Leonard Bernstein (i/ˈbɜrnstaɪn/ US dict: bûrn′·stīn; August 25, 1918 – October 14, 1990) was an American composer, conductor, author, music lecturer, and pianist. He was among the first conductors born and educated in the United States of America to receive worldwide acclaim. According to The New York Times, he was "one of the most prodigiously talented and successful musicians in American history." He is quite possibly the conductor whose name is best known to the public in general, especially the American public.
His fame derived from his long tenure as the music director of the New York Philharmonic, from his conducting of concerts with most of the world's leading orchestras, and from his music for West Side Story, as well as Candide, Wonderful Town, On the Town and his own Mass.
Bernstein was also the first conductor to give numerous television lectures on classical music, starting in 1954 and continuing until his death. In addition, he was a skilled pianist, often conducting piano concertos from the keyboard.
As a composer he wrote in many styles encompassing symphonic and orchestral music, ballet, film and theatre music, choral works, opera, chamber music and pieces for the piano. Many of his works are regularly performed around the world, although none has matched the tremendous popular and commercial success of West Side Story.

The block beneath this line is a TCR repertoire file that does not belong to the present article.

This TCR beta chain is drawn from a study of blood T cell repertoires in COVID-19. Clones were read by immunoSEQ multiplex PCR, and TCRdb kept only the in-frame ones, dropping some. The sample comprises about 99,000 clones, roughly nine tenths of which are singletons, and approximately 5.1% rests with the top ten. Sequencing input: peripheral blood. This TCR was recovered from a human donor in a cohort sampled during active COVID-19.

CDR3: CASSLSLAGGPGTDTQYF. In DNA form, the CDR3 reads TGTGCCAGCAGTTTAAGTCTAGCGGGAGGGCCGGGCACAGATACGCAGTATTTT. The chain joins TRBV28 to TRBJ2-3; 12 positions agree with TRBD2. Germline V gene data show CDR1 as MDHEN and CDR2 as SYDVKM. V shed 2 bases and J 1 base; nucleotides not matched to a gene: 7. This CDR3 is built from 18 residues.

About the Work:
Ranked No. 8 on the American Film Institute's list of the 100 best American movies of all time, On the Waterfront also has a spot on the AFI's list of the top film scores in American cinema (No. 22). Yet the music that Leonard Bernstein (1918-1990) wrote during a three-month sojourn in Hollywood in 1954 represents his sole effort as a film composer. (Other film scores featuring his music are adapted from preexisting compositions.) It may seem curious that despite his grasp of the mass media as a platform to reach new audiences, Bernstein kept his distance from this genre. The problem in general, he wrote, is that "it is a musically unsatisfactory for a composer to write a score whose chief merit ought to be its unobtrusiveness." Ruing the experience of the cutting room in "Upper Dubbing" (Columbia Pictures' sound-editing studio), he described how the film composer "sits by, protesting as he can, but ultimately accepting, be it with heavy heart, the inevitable loss of a good part of his score. Everyone tries to comfort him. 'You can always use it in a suite.'"
Which is exactly what Bernstein did the following summer, crafting an independent concert work that develops the principal ideas from his film score into a nearly integrated musical experience.
zentake: Lenny's music will last until the last cultural sunset of humanity.
From the album "New York! New York! Symphonic Dances and Overtures from Musicals". Performed by the Royal Philharmonic Orchestra. Conducted by Carl Davis.
(c) Royal Philharmonic Masterworks